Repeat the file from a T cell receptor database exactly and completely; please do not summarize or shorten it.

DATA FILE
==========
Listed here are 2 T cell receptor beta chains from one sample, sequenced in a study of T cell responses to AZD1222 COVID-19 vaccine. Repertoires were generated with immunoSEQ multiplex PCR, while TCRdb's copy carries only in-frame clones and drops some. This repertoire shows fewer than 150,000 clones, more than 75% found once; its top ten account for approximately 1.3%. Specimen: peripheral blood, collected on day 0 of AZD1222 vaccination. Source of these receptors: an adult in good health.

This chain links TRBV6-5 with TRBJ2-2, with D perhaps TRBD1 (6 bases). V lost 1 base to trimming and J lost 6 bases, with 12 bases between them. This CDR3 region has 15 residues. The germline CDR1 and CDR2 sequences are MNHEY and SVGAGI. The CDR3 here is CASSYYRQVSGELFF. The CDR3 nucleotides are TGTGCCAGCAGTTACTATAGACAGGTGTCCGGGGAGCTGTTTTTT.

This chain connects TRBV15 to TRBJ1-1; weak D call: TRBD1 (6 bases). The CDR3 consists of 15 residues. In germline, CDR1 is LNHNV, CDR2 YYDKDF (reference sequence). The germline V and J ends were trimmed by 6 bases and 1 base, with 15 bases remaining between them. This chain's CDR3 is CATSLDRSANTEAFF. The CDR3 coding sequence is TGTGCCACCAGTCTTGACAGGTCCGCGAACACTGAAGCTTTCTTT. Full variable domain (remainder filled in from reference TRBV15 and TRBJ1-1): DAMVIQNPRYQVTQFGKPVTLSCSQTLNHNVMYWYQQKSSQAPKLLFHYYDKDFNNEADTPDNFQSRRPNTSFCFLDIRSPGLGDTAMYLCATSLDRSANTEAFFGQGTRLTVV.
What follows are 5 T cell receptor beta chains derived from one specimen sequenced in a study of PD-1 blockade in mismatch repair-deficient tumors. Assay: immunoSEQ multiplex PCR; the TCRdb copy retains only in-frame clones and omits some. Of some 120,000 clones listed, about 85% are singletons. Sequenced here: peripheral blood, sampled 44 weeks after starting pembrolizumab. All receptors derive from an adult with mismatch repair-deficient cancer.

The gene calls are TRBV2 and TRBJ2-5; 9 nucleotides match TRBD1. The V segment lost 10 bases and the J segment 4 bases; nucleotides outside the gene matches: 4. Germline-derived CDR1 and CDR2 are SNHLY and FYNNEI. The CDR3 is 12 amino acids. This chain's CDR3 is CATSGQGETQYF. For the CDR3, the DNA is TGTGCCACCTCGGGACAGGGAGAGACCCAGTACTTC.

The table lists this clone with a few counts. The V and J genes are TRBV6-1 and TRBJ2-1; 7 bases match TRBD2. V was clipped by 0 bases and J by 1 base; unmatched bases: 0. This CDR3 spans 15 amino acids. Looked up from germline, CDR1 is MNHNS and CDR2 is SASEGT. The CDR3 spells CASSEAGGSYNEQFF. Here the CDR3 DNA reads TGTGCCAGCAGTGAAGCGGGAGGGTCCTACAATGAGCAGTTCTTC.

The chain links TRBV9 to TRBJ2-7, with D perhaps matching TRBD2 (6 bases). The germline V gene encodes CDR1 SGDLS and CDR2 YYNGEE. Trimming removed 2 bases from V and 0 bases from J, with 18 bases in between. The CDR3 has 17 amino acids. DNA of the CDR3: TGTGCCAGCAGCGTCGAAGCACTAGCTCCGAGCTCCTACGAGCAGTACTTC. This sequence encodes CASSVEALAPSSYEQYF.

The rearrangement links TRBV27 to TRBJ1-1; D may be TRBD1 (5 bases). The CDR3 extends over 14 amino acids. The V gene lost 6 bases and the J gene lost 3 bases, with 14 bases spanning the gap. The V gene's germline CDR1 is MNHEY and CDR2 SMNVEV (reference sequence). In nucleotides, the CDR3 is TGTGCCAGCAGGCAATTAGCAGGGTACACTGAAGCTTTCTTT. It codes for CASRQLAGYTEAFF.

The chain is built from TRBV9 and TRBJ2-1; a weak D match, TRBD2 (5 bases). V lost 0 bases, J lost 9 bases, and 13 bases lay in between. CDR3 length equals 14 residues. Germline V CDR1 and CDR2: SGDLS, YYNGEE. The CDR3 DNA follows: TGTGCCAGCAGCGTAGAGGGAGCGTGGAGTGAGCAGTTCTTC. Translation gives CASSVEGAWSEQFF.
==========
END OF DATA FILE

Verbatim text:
Listed here are 2 T cell receptor beta chains from one sample, sequenced in a study of T cell responses to AZD1222 COVID-19 vaccine. Repertoires were generated with immunoSEQ multiplex PCR, while TCRdb's copy carries only in-frame clones and drops some. This repertoire shows fewer than 150,000 clones, more than 75% found once; its top ten account for approximately 1.3%. Specimen: peripheral blood, collected on day 0 of AZD1222 vaccination. Source of these receptors: an adult in good health.

This chain links TRBV6-5 with TRBJ2-2, with D perhaps TRBD1 (6 bases). V lost 1 base to trimming and J lost 6 bases, with 12 bases between them. This CDR3 region has 15 residues. The germline CDR1 and CDR2 sequences are MNHEY and SVGAGI. The CDR3 here is CASSYYRQVSGELFF. The CDR3 nucleotides are TGTGCCAGCAGTTACTATAGACAGGTGTCCGGGGAGCTGTTTTTT.

This chain connects TRBV15 to TRBJ1-1; weak D call: TRBD1 (6 bases). The CDR3 consists of 15 residues. In germline, CDR1 is LNHNV, CDR2 YYDKDF (reference sequence). The germline V and J ends were trimmed by 6 bases and 1 base, with 15 bases remaining between them. This chain's CDR3 is CATSLDRSANTEAFF. The CDR3 coding sequence is TGTGCCACCAGTCTTGACAGGTCCGCGAACACTGAAGCTTTCTTT. Full variable domain (remainder filled in from reference TRBV15 and TRBJ1-1): DAMVIQNPRYQVTQFGKPVTLSCSQTLNHNVMYWYQQKSSQAPKLLFHYYDKDFNNEADTPDNFQSRRPNTSFCFLDIRSPGLGDTAMYLCATSLDRSANTEAFFGQGTRLTVV.
What follows are 5 T cell receptor beta chains derived from one specimen sequenced in a study of PD-1 blockade in mismatch repair-deficient tumors. Assay: immunoSEQ multiplex PCR; the TCRdb copy retains only in-frame clones and omits some. Of some 120,000 clones listed, about 85% are singletons. Sequenced here: peripheral blood, sampled 44 weeks after starting pembrolizumab. All receptors derive from an adult with mismatch repair-deficient cancer.

The gene calls are TRBV2 and TRBJ2-5; 9 nucleotides match TRBD1. The V segment lost 10 bases and the J segment 4 bases; nucleotides outside the gene matches: 4. Germline-derived CDR1 and CDR2 are SNHLY and FYNNEI. The CDR3 is 12 amino acids. This chain's CDR3 is CATSGQGETQYF. For the CDR3, the DNA is TGTGCCACCTCGGGACAGGGAGAGACCCAGTACTTC.

The table lists this clone with a few counts. The V and J genes are TRBV6-1 and TRBJ2-1; 7 bases match TRBD2. V was clipped by 0 bases and J by 1 base; unmatched bases: 0. This CDR3 spans 15 amino acids. Looked up from germline, CDR1 is MNHNS and CDR2 is SASEGT. The CDR3 spells CASSEAGGSYNEQFF. Here the CDR3 DNA reads TGTGCCAGCAGTGAAGCGGGAGGGTCCTACAATGAGCAGTTCTTC.

The chain links TRBV9 to TRBJ2-7, with D perhaps matching TRBD2 (6 bases). The germline V gene encodes CDR1 SGDLS and CDR2 YYNGEE. Trimming removed 2 bases from V and 0 bases from J, with 18 bases in between. The CDR3 has 17 amino acids. DNA of the CDR3: TGTGCCAGCAGCGTCGAAGCACTAGCTCCGAGCTCCTACGAGCAGTACTTC. This sequence encodes CASSVEALAPSSYEQYF.

The rearrangement links TRBV27 to TRBJ1-1; D may be TRBD1 (5 bases). The CDR3 extends over 14 amino acids. The V gene lost 6 bases and the J gene lost 3 bases, with 14 bases spanning the gap. The V gene's germline CDR1 is MNHEY and CDR2 SMNVEV (reference sequence). In nucleotides, the CDR3 is TGTGCCAGCAGGCAATTAGCAGGGTACACTGAAGCTTTCTTT. It codes for CASRQLAGYTEAFF.

The chain is built from TRBV9 and TRBJ2-1; a weak D match, TRBD2 (5 bases). V lost 0 bases, J lost 9 bases, and 13 bases lay in between. CDR3 length equals 14 residues. Germline V CDR1 and CDR2: SGDLS, YYNGEE. The CDR3 DNA follows: TGTGCCAGCAGCGTAGAGGGAGCGTGGAGTGAGCAGTTCTTC. Translation gives CASSVEGAWSEQFF.